When we are satisfied that the findings of the trial court could reasonably have been reached on the record, "[our] task is complete and [we] should not disturb the result, even though [we have] the feeling [we] might have reached a different conclusion were [we] the trial tribunal." State v. Johnson, 42 N.J. 146, 162 (1964). Nevertheless, "if the trial court's findings are so clearly mistaken 'that the interests of justice demand intervention and correction,' then [we] should review 'the record as if [we] were deciding the matter at inception and make [our] own findings and conclusions.'" State v. Mann, 203 N.J. 328, 337 (2010) (quoting Johnson, supra, 42 N.J. at 162). "[We] owe[] no deference to the trial court in deciding matters of law. When a question of law is at stake, [we] must apply the law as [we] understand[] it." Ibid. (citations omitted).

The emergency aid exception to the warrant requirement is based upon the principle "that exigent circumstances may require public safety officials, such as the police . . ., to enter a dwelling without a warrant for the purpose of protecting or preserving life, or preventing serious injury." State v. Frankel, 179 N.J. 586, 598, cert. denied, 548 U.S. 876, 125 S. Ct. 108, 160 L. Ed. 2d 128 (2004); see also Mincey v. Arizona, 437 U.S. 385, 392, 98 S. Ct. 2408, 2413, 57 L. Ed. 2d 290, 300 (1978). The warrant requirements of the Fourth Amendment and Article I, Paragraph 7 do not require police officers to "stand by in the face of imminent danger and delay potential lifesaving measures while critical and precious time is expended obtaining a warrant." Frankel, supra, 179 N.J. at 599. Police without a warrant can "'break down a door to enter a burning home to rescue occupants or extinguish a fire, to prevent a shooting or to bring emergency aid to an injured person.'" State v. Stott, 171 N.J. 343, 361 (2002) (quoting State v. Garbin, 325 N.J. Super. 521, 526 (App. Div. 1999); certif. denied, 164 N.J. 560 (2000)).

In addition, the court should avoid viewing the public safety officials' actions "through the distorted prism of hindsight . . . ." Frankel, supra, 179 N.J. at 599. Instead, the emergency aid doctrine only expects public safety officials to have "an objectively reasonable basis to believe----not certitude----that there is a danger and need for prompt action." Ibid.; see also State v. Cassidy, 179 N.J. 150, 161 (2004).

The scope of a search under the emergency aid exception is limited by the emergency or imminent danger that prompted the search. Frankel, supra, 179 N.J. at 599. "A police officer entering a home looking for a person injured or in danger may not expand the scope of the search by peering into drawers, cupboards, or wastepaper baskets." Ibid. However, the plain view exception to the warrant requirement still applies, and "evidence observed in plain view by a public safety official who is lawfully on the premises and is not exceeding the scope of the search will be admissible." Id. at 599-600 (citing Mincey, supra, 437 U.S. at 393, 98 S. Ct. at 2413, 57 L. Ed. 2d at 300).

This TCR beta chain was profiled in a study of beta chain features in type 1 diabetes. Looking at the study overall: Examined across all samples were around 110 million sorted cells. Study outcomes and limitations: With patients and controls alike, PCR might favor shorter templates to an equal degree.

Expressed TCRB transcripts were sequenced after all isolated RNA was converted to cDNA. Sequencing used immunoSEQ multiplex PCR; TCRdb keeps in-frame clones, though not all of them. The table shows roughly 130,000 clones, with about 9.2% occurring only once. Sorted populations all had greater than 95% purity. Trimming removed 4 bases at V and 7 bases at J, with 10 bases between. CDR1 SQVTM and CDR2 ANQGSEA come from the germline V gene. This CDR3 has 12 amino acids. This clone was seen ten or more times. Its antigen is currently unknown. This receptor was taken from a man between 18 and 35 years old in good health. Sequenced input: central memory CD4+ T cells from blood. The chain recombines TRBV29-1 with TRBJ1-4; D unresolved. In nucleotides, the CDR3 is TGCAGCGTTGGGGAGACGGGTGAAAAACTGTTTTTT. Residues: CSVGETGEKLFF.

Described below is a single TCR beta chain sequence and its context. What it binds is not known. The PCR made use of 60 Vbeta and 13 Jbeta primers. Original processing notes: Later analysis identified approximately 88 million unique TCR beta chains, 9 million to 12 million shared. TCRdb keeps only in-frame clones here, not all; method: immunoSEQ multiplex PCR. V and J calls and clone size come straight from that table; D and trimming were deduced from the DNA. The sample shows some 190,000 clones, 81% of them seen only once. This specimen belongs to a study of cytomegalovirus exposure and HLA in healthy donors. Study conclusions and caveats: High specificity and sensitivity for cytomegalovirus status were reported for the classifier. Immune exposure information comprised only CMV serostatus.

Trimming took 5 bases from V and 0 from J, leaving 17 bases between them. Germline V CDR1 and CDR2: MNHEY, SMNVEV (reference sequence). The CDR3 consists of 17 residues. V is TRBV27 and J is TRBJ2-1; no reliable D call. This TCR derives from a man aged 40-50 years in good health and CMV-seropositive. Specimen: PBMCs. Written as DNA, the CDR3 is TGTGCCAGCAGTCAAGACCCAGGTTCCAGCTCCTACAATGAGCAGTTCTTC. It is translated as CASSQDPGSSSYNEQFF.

The New Jersey Supreme Court "[h]as adopted a three-prong test to determine whether a warrantless search by a public safety official is justified under the emergency aid doctrine." Id. at 600; see also Cassidy, supra, 179 N.J. at 161. That test provides: (1) the "official must have an objectively reasonable basis to believe that an emergency requires . . . immediate assistance to protect or preserve life, or prevent serious injury;" (2) the official's primary purpose in entering the building "must be to render assistance," not gather evidence; and (3) "a reasonable nexus between the emergency and the area or places to be searched" must exist. Frankel, supra, 179 N.J. at 600 (citing Cassidy, supra, 179 N.J. at 161).

In this case, Judge Maven applied the facts to the three-prong emergency aid exception test. The record amply supports her conclusion that the emergency aid doctrine applied to the officers' entry into and search of the bungalow. We affirm substantially for the reason the judge expressed in her comprehensive, well-reasoned oral opinion rendered on May 4, 2009.

Affirmed.